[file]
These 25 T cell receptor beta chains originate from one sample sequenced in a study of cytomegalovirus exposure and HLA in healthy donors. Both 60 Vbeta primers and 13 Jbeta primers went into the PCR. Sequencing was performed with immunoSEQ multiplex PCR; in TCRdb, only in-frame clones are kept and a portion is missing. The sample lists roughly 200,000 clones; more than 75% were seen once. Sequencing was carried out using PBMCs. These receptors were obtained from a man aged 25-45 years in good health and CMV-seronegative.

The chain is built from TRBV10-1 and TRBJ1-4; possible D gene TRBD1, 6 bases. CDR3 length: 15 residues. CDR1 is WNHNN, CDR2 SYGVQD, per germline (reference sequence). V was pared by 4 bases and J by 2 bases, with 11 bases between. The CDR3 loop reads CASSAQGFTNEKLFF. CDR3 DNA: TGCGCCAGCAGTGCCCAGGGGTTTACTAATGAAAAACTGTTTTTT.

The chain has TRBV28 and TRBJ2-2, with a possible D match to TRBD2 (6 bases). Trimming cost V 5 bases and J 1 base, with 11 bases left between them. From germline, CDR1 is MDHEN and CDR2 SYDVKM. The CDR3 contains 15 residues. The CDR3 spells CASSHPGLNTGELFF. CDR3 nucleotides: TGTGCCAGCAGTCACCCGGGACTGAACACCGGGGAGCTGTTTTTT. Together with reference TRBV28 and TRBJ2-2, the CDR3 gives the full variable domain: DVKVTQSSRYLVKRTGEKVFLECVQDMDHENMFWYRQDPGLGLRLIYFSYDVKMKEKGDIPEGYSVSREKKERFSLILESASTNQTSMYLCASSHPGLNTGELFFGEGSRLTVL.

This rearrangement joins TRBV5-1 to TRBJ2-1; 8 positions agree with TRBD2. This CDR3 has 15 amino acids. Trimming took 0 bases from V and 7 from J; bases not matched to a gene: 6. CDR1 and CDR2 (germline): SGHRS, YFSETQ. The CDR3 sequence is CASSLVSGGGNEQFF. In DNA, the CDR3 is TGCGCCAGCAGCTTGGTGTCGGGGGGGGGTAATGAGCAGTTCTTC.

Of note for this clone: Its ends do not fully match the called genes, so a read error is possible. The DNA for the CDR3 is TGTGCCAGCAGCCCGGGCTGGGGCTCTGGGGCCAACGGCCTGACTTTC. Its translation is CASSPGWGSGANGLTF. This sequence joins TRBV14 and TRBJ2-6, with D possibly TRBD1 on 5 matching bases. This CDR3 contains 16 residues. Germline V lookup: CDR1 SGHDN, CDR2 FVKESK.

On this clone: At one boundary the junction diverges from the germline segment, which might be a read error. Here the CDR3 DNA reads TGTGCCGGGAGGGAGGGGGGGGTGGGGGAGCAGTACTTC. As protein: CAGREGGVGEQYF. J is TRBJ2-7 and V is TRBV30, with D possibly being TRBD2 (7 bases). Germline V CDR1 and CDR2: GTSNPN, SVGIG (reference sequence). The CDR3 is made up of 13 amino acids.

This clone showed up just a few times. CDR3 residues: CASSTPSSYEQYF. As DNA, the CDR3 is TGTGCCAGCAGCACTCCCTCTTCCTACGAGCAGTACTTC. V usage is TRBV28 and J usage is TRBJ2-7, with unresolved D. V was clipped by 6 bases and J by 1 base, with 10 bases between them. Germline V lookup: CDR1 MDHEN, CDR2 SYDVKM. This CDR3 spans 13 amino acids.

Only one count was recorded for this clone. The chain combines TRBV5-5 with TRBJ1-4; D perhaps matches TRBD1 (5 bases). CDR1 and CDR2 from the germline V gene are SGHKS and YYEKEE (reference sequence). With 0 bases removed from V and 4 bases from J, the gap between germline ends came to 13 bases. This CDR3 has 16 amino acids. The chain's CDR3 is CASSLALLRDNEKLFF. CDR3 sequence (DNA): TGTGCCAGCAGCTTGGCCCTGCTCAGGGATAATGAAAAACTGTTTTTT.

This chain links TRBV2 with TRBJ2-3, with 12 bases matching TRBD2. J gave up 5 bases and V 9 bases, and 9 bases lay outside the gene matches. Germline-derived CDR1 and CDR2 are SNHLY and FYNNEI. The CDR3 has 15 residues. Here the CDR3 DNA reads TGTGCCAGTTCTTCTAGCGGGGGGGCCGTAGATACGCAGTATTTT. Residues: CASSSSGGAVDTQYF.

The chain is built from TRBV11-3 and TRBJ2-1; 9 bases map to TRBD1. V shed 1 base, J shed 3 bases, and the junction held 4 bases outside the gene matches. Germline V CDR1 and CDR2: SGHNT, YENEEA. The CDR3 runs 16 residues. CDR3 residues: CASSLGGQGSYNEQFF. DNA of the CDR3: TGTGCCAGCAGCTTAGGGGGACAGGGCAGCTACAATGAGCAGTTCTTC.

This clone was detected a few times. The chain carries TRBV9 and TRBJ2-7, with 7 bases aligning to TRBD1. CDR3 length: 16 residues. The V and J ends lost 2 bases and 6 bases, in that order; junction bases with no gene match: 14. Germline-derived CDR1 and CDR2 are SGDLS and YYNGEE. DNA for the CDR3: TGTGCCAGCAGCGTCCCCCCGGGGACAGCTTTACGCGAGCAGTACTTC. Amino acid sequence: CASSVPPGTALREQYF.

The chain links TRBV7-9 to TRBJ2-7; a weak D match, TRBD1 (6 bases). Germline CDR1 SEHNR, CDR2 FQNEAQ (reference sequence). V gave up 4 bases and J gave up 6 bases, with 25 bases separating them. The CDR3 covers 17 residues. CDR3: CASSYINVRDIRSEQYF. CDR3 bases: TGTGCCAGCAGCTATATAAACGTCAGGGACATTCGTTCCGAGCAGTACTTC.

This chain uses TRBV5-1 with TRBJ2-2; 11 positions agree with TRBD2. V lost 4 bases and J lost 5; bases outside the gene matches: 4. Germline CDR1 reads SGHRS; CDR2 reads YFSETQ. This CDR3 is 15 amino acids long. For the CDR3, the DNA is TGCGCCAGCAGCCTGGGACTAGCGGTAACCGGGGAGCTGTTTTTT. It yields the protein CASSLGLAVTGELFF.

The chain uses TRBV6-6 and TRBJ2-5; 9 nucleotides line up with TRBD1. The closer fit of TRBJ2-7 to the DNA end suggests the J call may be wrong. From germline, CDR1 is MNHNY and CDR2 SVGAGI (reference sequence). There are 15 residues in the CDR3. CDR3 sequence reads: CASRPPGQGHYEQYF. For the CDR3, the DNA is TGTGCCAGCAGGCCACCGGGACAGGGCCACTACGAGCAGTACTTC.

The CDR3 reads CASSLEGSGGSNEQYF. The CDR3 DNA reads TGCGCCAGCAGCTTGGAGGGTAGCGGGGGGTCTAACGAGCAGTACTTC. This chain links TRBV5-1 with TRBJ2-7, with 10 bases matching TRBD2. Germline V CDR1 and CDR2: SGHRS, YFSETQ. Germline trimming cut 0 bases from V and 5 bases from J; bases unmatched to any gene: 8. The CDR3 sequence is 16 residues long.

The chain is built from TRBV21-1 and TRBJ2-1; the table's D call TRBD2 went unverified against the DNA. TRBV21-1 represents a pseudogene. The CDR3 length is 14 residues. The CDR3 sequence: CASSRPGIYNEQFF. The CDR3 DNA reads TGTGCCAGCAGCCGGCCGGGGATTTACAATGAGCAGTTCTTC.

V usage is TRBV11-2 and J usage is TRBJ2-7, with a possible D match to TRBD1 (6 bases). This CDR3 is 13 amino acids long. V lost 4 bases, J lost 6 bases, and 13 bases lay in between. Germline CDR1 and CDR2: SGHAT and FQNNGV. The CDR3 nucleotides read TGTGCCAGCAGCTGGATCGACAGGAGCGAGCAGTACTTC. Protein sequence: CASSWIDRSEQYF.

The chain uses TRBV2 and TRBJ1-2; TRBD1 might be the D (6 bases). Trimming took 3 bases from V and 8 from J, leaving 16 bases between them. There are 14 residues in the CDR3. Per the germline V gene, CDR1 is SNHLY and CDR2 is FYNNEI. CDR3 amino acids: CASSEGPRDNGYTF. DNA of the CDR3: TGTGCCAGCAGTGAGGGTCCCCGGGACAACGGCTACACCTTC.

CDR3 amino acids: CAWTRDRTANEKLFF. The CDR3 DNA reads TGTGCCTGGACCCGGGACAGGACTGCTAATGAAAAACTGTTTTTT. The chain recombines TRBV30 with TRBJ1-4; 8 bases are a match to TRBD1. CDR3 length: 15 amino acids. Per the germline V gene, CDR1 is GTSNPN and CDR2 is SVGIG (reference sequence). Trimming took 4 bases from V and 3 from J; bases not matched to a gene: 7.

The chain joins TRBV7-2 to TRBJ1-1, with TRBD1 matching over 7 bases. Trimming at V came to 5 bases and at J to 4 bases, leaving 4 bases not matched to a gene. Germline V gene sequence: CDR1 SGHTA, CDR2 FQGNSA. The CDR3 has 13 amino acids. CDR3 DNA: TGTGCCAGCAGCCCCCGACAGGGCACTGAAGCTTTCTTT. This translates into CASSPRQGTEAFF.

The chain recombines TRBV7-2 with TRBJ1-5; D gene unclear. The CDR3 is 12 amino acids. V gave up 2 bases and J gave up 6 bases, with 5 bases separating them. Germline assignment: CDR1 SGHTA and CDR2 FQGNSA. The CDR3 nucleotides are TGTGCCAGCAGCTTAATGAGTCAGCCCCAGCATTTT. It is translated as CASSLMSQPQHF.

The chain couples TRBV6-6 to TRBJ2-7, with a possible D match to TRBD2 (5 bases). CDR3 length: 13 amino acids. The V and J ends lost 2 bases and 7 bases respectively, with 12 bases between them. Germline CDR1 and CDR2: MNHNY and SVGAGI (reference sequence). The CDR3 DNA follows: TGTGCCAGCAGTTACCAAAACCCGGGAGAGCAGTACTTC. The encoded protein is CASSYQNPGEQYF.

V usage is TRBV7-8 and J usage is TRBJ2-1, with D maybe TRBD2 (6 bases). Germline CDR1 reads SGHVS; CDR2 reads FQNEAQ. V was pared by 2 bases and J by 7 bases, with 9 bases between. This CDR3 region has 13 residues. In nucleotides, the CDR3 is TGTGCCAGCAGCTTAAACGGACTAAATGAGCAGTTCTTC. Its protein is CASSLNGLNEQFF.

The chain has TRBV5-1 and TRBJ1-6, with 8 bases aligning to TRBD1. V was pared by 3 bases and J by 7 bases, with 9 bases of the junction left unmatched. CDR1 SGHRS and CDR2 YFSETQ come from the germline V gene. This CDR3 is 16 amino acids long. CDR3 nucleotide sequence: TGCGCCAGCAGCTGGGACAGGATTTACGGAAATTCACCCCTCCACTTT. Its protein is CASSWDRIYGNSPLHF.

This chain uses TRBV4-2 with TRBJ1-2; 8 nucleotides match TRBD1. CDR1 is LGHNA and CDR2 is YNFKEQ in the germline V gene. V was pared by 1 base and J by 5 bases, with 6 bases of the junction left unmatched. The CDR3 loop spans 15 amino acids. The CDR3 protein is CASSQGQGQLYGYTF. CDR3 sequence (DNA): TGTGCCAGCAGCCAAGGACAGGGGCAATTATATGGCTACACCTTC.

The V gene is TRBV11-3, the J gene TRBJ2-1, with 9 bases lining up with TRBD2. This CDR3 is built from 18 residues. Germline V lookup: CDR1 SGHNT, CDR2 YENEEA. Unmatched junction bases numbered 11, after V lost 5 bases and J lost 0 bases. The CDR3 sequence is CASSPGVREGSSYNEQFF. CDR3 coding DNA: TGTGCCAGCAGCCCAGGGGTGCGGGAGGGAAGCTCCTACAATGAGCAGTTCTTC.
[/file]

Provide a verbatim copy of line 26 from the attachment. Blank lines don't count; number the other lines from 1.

The V gene is TRBV11-3, the J gene TRBJ2-1, with 9 bases lining up with TRBD2. This CDR3 is built from 18 residues. Germline V lookup: CDR1 SGHNT, CDR2 YENEEA. Unmatched junction bases numbered 11, after V lost 5 bases and J lost 0 bases. The CDR3 sequence is CASSPGVREGSSYNEQFF. CDR3 coding DNA: TGTGCCAGCAGCCCAGGGGTGCGGGAGGGAAGCTCCTACAATGAGCAGTTCTTC.